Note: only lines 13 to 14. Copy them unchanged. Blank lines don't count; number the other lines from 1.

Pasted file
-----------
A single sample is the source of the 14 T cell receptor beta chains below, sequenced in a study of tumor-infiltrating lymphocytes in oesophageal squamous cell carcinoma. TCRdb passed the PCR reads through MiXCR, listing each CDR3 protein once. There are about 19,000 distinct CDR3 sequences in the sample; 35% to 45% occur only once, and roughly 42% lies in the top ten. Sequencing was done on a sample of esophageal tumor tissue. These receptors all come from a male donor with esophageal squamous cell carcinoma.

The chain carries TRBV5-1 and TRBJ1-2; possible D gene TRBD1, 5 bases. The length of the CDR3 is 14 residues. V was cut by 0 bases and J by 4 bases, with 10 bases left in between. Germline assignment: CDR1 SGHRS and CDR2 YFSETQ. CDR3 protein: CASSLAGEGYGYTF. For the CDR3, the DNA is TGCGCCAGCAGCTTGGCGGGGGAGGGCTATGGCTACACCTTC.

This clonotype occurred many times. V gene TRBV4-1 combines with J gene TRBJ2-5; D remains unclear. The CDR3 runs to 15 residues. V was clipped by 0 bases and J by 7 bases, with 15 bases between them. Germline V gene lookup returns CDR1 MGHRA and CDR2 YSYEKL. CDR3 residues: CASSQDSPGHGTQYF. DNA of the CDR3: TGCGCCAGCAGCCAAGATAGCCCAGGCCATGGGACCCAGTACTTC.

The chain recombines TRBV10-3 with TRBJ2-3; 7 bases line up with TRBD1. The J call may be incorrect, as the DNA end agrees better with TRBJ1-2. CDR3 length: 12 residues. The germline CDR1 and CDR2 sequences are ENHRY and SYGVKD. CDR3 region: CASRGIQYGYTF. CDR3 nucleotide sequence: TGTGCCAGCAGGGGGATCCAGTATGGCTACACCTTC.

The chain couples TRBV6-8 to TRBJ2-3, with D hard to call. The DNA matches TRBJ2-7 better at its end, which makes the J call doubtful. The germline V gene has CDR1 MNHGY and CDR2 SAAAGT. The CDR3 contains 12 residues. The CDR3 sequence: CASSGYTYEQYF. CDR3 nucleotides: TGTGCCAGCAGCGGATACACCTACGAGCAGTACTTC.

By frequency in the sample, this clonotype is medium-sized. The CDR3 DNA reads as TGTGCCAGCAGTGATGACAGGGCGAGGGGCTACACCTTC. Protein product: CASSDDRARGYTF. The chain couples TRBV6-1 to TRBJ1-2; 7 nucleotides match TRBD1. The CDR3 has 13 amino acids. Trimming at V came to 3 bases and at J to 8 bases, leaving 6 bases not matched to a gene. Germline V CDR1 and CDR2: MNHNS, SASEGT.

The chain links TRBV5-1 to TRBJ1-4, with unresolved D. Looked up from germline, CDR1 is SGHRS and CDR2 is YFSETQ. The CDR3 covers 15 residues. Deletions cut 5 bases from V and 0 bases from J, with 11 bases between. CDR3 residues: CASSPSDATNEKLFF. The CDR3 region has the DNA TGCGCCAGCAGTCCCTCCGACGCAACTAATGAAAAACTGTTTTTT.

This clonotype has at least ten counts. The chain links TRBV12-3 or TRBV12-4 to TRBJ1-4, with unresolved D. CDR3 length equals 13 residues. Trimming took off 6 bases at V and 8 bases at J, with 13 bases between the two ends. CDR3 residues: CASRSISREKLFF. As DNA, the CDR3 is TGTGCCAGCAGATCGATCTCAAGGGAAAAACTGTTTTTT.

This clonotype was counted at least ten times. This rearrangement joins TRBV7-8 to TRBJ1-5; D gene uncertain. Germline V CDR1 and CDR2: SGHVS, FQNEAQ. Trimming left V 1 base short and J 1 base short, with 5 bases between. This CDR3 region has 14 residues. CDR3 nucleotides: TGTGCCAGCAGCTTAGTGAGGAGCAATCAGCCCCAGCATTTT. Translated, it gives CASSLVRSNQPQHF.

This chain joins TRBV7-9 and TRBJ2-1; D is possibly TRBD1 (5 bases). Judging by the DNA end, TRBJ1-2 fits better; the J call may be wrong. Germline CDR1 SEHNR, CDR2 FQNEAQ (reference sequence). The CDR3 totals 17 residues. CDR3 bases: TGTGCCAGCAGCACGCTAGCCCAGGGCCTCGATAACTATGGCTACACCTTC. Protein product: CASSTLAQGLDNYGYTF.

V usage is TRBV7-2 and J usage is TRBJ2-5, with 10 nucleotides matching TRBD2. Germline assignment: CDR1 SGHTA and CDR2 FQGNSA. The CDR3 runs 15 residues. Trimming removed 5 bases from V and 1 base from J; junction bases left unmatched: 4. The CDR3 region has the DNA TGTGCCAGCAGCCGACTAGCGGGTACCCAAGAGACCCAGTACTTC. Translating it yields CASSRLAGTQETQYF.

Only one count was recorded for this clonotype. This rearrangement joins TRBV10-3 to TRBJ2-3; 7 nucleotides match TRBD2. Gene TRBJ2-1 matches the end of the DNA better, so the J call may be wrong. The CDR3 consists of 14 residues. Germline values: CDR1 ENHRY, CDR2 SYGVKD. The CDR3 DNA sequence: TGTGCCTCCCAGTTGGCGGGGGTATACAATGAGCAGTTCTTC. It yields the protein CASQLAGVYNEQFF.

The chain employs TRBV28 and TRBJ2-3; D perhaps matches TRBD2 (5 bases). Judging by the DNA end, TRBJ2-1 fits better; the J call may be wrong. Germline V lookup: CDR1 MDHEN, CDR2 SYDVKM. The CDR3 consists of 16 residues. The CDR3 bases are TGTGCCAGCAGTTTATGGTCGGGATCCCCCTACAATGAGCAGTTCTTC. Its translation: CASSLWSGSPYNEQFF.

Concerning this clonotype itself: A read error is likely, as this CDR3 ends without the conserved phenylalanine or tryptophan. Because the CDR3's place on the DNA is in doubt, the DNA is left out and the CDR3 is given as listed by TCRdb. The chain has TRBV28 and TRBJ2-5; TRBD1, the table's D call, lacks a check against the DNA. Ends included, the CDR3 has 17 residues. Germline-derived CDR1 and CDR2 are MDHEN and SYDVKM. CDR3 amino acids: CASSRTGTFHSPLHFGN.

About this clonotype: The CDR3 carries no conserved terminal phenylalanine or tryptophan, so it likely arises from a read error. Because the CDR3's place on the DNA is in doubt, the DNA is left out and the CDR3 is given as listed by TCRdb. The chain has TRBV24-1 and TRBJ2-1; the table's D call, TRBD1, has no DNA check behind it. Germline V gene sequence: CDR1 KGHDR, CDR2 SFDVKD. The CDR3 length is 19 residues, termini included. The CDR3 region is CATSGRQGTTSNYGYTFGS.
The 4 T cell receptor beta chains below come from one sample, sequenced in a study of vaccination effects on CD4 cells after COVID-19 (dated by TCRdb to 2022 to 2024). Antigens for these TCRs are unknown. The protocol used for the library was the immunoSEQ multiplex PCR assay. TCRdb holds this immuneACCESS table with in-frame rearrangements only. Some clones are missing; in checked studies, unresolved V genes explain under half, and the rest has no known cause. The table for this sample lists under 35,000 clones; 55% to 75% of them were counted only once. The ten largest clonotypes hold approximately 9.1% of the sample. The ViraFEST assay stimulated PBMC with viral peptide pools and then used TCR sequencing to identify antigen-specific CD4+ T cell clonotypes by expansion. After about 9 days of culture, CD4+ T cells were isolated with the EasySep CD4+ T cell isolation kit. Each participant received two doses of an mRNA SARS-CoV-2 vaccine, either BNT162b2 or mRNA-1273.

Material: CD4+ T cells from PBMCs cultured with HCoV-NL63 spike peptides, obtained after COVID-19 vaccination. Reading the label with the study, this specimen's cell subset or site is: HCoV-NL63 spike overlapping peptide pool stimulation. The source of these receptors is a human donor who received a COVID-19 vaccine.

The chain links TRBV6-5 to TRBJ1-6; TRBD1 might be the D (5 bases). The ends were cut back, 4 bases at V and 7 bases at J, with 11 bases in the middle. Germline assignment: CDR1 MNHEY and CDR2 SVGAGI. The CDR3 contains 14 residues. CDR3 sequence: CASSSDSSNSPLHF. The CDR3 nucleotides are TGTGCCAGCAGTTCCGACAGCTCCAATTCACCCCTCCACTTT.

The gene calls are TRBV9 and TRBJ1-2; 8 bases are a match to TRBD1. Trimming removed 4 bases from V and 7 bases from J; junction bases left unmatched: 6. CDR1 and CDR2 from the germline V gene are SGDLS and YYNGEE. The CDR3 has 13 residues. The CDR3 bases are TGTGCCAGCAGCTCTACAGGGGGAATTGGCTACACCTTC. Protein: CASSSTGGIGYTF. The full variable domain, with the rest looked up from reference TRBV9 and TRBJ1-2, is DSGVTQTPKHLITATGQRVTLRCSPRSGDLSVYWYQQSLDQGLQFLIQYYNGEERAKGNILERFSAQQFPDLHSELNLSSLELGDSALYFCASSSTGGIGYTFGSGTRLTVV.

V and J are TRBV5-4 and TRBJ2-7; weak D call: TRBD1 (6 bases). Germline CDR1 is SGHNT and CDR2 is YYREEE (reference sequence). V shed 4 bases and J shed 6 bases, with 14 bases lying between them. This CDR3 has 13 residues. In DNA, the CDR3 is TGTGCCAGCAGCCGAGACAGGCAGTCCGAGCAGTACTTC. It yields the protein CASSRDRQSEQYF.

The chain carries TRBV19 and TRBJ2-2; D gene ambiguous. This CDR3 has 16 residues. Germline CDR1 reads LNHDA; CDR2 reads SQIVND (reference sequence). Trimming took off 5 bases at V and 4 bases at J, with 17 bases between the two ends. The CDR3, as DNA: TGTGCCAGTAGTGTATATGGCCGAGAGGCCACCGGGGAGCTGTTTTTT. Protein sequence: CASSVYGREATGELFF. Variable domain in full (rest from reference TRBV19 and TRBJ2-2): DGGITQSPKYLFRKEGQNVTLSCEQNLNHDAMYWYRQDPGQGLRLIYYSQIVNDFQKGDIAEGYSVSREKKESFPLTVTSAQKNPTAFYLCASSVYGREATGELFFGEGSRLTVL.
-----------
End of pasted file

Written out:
The chain employs TRBV28 and TRBJ2-3; D perhaps matches TRBD2 (5 bases). Judging by the DNA end, TRBJ2-1 fits better; the J call may be wrong. Germline V lookup: CDR1 MDHEN, CDR2 SYDVKM. The CDR3 consists of 16 residues. The CDR3 bases are TGTGCCAGCAGTTTATGGTCGGGATCCCCCTACAATGAGCAGTTCTTC. Its translation: CASSLWSGSPYNEQFF.

Concerning this clonotype itself: A read error is likely, as this CDR3 ends without the conserved phenylalanine or tryptophan. Because the CDR3's place on the DNA is in doubt, the DNA is left out and the CDR3 is given as listed by TCRdb. The chain has TRBV28 and TRBJ2-5; TRBD1, the table's D call, lacks a check against the DNA. Ends included, the CDR3 has 17 residues. Germline-derived CDR1 and CDR2 are MDHEN and SYDVKM. CDR3 amino acids: CASSRTGTFHSPLHFGN.